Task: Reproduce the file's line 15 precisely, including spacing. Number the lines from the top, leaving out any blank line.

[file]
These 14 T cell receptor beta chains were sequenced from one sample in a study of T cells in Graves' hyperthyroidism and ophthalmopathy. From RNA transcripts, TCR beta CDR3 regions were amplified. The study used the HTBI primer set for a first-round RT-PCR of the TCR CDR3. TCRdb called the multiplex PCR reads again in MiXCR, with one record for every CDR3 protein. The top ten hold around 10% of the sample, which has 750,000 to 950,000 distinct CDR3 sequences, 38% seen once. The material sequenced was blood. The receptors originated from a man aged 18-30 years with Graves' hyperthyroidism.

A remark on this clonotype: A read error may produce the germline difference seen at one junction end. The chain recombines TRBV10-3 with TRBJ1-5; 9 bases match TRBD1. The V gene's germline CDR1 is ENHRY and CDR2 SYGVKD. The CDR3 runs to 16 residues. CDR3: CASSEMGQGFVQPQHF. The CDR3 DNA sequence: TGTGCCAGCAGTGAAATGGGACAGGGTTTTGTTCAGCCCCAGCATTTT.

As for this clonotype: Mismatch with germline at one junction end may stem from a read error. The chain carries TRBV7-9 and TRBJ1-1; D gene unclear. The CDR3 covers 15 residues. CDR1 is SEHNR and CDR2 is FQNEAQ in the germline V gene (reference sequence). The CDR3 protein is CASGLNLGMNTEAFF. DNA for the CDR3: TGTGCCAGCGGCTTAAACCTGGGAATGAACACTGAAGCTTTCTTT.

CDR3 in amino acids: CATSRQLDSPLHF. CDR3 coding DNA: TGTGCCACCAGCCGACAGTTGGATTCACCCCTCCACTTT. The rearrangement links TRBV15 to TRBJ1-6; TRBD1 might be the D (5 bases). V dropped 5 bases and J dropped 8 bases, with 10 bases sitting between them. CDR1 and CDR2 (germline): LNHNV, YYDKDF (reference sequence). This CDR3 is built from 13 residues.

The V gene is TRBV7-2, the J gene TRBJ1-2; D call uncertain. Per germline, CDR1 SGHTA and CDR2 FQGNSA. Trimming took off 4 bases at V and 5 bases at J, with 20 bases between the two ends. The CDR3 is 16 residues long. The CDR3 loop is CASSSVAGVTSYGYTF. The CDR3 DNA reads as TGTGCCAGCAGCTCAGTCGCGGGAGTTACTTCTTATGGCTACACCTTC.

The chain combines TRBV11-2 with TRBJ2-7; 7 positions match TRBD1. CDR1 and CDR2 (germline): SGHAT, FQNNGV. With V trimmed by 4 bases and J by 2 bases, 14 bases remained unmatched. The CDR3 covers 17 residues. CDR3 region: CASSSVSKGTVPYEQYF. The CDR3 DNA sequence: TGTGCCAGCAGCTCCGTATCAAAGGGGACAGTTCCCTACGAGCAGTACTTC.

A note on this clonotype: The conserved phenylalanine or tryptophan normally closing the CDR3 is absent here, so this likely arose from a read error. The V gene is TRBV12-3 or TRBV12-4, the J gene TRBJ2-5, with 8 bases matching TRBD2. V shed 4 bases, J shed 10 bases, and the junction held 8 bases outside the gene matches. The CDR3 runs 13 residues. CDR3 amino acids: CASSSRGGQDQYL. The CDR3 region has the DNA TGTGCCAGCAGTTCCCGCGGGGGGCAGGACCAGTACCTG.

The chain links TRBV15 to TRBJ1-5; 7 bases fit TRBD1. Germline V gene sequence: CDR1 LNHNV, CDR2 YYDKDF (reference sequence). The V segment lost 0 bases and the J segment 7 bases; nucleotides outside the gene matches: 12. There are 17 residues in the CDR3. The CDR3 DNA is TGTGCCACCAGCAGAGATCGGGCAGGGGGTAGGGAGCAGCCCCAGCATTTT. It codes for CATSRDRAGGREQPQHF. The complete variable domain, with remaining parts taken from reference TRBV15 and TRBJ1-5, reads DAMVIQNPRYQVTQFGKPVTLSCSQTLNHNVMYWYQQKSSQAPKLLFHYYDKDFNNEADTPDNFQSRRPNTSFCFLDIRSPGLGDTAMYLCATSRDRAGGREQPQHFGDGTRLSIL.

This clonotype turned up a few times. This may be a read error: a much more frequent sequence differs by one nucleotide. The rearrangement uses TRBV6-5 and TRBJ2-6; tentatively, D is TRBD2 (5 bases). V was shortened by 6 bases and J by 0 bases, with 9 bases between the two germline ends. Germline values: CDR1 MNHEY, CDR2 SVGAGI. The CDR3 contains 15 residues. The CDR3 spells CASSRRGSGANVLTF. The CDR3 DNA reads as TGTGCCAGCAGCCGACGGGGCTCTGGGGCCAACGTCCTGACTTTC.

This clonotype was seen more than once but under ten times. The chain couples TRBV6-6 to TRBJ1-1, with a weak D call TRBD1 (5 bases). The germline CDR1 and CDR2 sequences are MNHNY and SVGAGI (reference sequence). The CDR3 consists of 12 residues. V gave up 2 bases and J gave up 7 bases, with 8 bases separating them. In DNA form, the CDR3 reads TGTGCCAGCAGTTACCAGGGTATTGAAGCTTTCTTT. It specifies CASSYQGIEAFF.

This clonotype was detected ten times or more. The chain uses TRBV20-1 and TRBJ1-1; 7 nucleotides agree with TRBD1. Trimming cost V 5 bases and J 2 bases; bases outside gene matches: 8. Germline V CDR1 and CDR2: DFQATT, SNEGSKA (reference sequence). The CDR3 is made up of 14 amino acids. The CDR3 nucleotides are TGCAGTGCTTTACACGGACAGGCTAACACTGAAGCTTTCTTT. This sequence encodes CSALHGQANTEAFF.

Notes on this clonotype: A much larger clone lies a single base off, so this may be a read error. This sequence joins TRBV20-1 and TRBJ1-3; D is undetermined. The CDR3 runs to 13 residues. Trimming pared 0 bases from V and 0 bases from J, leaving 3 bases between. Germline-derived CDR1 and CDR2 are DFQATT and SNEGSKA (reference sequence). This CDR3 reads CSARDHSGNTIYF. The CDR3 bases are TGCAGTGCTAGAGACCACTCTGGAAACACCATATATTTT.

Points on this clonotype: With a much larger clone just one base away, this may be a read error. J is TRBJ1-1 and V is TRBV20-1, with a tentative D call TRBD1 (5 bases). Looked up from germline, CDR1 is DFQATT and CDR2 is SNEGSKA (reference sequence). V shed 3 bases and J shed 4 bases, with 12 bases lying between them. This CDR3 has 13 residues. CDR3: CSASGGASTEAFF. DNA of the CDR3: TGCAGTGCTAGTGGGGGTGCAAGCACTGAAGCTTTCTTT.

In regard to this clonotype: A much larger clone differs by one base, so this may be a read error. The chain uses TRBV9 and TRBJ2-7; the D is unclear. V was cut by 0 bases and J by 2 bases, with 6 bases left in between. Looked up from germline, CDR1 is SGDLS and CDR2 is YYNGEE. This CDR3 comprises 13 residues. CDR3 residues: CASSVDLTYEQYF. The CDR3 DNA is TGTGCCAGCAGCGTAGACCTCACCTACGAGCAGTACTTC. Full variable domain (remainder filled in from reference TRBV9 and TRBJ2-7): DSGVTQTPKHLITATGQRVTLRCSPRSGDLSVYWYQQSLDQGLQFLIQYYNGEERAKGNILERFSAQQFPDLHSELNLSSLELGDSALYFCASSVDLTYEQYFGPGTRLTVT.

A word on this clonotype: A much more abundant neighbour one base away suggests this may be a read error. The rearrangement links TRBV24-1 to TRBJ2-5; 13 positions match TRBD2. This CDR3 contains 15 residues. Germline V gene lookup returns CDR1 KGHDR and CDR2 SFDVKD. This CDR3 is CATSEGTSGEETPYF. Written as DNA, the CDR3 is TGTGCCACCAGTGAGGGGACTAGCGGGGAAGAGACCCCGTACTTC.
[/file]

A word on this clonotype: A much more abundant neighbour one base away suggests this may be a read error. The rearrangement links TRBV24-1 to TRBJ2-5; 13 positions match TRBD2. This CDR3 contains 15 residues. Germline V gene lookup returns CDR1 KGHDR and CDR2 SFDVKD. This CDR3 is CATSEGTSGEETPYF. Written as DNA, the CDR3 is TGTGCCACCAGTGAGGGGACTAGCGGGGAAGAGACCCCGTACTTC.